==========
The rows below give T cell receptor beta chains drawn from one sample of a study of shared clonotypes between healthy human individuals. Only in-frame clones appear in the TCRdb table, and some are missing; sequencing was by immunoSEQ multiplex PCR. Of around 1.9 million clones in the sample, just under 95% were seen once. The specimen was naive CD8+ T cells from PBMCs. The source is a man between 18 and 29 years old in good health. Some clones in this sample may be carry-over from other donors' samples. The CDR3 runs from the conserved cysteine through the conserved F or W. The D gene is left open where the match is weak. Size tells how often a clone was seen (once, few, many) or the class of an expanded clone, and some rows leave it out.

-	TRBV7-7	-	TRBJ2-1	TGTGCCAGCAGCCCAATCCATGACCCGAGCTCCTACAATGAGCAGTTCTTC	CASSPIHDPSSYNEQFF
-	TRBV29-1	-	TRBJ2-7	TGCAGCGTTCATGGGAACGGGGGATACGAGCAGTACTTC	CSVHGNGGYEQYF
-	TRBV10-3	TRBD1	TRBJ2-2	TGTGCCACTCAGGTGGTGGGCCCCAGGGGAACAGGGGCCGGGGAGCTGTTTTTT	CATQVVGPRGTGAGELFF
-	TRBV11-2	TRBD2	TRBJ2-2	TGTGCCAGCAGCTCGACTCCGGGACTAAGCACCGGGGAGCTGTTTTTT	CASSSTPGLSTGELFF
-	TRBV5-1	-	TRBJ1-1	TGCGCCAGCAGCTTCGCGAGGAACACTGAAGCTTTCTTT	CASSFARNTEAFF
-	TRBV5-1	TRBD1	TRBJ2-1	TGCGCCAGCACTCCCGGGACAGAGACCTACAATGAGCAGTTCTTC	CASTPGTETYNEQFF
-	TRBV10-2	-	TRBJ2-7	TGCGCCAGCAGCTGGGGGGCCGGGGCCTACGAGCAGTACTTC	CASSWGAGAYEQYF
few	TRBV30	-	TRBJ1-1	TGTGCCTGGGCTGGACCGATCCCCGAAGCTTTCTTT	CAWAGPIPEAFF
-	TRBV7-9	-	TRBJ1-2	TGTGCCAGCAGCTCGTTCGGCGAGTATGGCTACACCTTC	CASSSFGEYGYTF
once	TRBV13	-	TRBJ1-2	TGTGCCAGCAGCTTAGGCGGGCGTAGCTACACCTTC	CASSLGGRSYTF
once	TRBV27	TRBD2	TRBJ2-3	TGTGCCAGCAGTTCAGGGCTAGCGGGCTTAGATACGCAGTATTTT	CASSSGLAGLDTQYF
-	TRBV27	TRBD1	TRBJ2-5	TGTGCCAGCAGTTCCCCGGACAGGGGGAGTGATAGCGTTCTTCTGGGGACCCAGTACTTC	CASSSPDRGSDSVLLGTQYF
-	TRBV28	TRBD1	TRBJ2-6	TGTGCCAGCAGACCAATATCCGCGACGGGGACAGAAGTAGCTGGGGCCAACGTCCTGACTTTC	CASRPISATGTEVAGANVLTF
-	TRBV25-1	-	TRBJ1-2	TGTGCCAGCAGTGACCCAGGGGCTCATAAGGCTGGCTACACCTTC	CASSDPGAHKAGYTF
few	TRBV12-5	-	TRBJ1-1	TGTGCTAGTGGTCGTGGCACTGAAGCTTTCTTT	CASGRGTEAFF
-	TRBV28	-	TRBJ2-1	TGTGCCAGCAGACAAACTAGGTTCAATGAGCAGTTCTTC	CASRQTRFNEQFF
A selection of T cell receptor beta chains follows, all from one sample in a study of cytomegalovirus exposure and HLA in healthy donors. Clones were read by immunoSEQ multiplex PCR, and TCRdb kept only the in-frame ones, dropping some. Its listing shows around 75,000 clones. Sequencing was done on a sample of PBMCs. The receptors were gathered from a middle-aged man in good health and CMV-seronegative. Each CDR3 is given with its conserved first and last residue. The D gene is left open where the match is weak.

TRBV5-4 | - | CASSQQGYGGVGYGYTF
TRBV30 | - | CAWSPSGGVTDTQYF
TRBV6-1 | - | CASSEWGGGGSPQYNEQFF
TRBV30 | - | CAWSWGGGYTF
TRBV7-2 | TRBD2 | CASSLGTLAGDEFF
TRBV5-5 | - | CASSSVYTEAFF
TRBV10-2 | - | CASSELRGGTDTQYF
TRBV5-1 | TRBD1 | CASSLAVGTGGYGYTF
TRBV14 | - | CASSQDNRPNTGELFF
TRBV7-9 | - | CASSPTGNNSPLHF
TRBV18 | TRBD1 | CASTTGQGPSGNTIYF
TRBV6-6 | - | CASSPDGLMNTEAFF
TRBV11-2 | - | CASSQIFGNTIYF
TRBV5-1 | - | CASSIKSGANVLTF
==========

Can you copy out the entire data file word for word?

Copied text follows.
The rows below give T cell receptor beta chains drawn from one sample of a study of shared clonotypes between healthy human individuals. Only in-frame clones appear in the TCRdb table, and some are missing; sequencing was by immunoSEQ multiplex PCR. Of around 1.9 million clones in the sample, just under 95% were seen once. The specimen was naive CD8+ T cells from PBMCs. The source is a man between 18 and 29 years old in good health. Some clones in this sample may be carry-over from other donors' samples. The CDR3 runs from the conserved cysteine through the conserved F or W. The D gene is left open where the match is weak. Size tells how often a clone was seen (once, few, many) or the class of an expanded clone, and some rows leave it out.

-	TRBV7-7	-	TRBJ2-1	TGTGCCAGCAGCCCAATCCATGACCCGAGCTCCTACAATGAGCAGTTCTTC	CASSPIHDPSSYNEQFF
-	TRBV29-1	-	TRBJ2-7	TGCAGCGTTCATGGGAACGGGGGATACGAGCAGTACTTC	CSVHGNGGYEQYF
-	TRBV10-3	TRBD1	TRBJ2-2	TGTGCCACTCAGGTGGTGGGCCCCAGGGGAACAGGGGCCGGGGAGCTGTTTTTT	CATQVVGPRGTGAGELFF
-	TRBV11-2	TRBD2	TRBJ2-2	TGTGCCAGCAGCTCGACTCCGGGACTAAGCACCGGGGAGCTGTTTTTT	CASSSTPGLSTGELFF
-	TRBV5-1	-	TRBJ1-1	TGCGCCAGCAGCTTCGCGAGGAACACTGAAGCTTTCTTT	CASSFARNTEAFF
-	TRBV5-1	TRBD1	TRBJ2-1	TGCGCCAGCACTCCCGGGACAGAGACCTACAATGAGCAGTTCTTC	CASTPGTETYNEQFF
-	TRBV10-2	-	TRBJ2-7	TGCGCCAGCAGCTGGGGGGCCGGGGCCTACGAGCAGTACTTC	CASSWGAGAYEQYF
few	TRBV30	-	TRBJ1-1	TGTGCCTGGGCTGGACCGATCCCCGAAGCTTTCTTT	CAWAGPIPEAFF
-	TRBV7-9	-	TRBJ1-2	TGTGCCAGCAGCTCGTTCGGCGAGTATGGCTACACCTTC	CASSSFGEYGYTF
once	TRBV13	-	TRBJ1-2	TGTGCCAGCAGCTTAGGCGGGCGTAGCTACACCTTC	CASSLGGRSYTF
once	TRBV27	TRBD2	TRBJ2-3	TGTGCCAGCAGTTCAGGGCTAGCGGGCTTAGATACGCAGTATTTT	CASSSGLAGLDTQYF
-	TRBV27	TRBD1	TRBJ2-5	TGTGCCAGCAGTTCCCCGGACAGGGGGAGTGATAGCGTTCTTCTGGGGACCCAGTACTTC	CASSSPDRGSDSVLLGTQYF
-	TRBV28	TRBD1	TRBJ2-6	TGTGCCAGCAGACCAATATCCGCGACGGGGACAGAAGTAGCTGGGGCCAACGTCCTGACTTTC	CASRPISATGTEVAGANVLTF
-	TRBV25-1	-	TRBJ1-2	TGTGCCAGCAGTGACCCAGGGGCTCATAAGGCTGGCTACACCTTC	CASSDPGAHKAGYTF
few	TRBV12-5	-	TRBJ1-1	TGTGCTAGTGGTCGTGGCACTGAAGCTTTCTTT	CASGRGTEAFF
-	TRBV28	-	TRBJ2-1	TGTGCCAGCAGACAAACTAGGTTCAATGAGCAGTTCTTC	CASRQTRFNEQFF
A selection of T cell receptor beta chains follows, all from one sample in a study of cytomegalovirus exposure and HLA in healthy donors. Clones were read by immunoSEQ multiplex PCR, and TCRdb kept only the in-frame ones, dropping some. Its listing shows around 75,000 clones. Sequencing was done on a sample of PBMCs. The receptors were gathered from a middle-aged man in good health and CMV-seronegative. Each CDR3 is given with its conserved first and last residue. The D gene is left open where the match is weak.

TRBV5-4 | - | CASSQQGYGGVGYGYTF
TRBV30 | - | CAWSPSGGVTDTQYF
TRBV6-1 | - | CASSEWGGGGSPQYNEQFF
TRBV30 | - | CAWSWGGGYTF
TRBV7-2 | TRBD2 | CASSLGTLAGDEFF
TRBV5-5 | - | CASSSVYTEAFF
TRBV10-2 | - | CASSELRGGTDTQYF
TRBV5-1 | TRBD1 | CASSLAVGTGGYGYTF
TRBV14 | - | CASSQDNRPNTGELFF
TRBV7-9 | - | CASSPTGNNSPLHF
TRBV18 | TRBD1 | CASTTGQGPSGNTIYF
TRBV6-6 | - | CASSPDGLMNTEAFF
TRBV11-2 | - | CASSQIFGNTIYF
TRBV5-1 | - | CASSIKSGANVLTF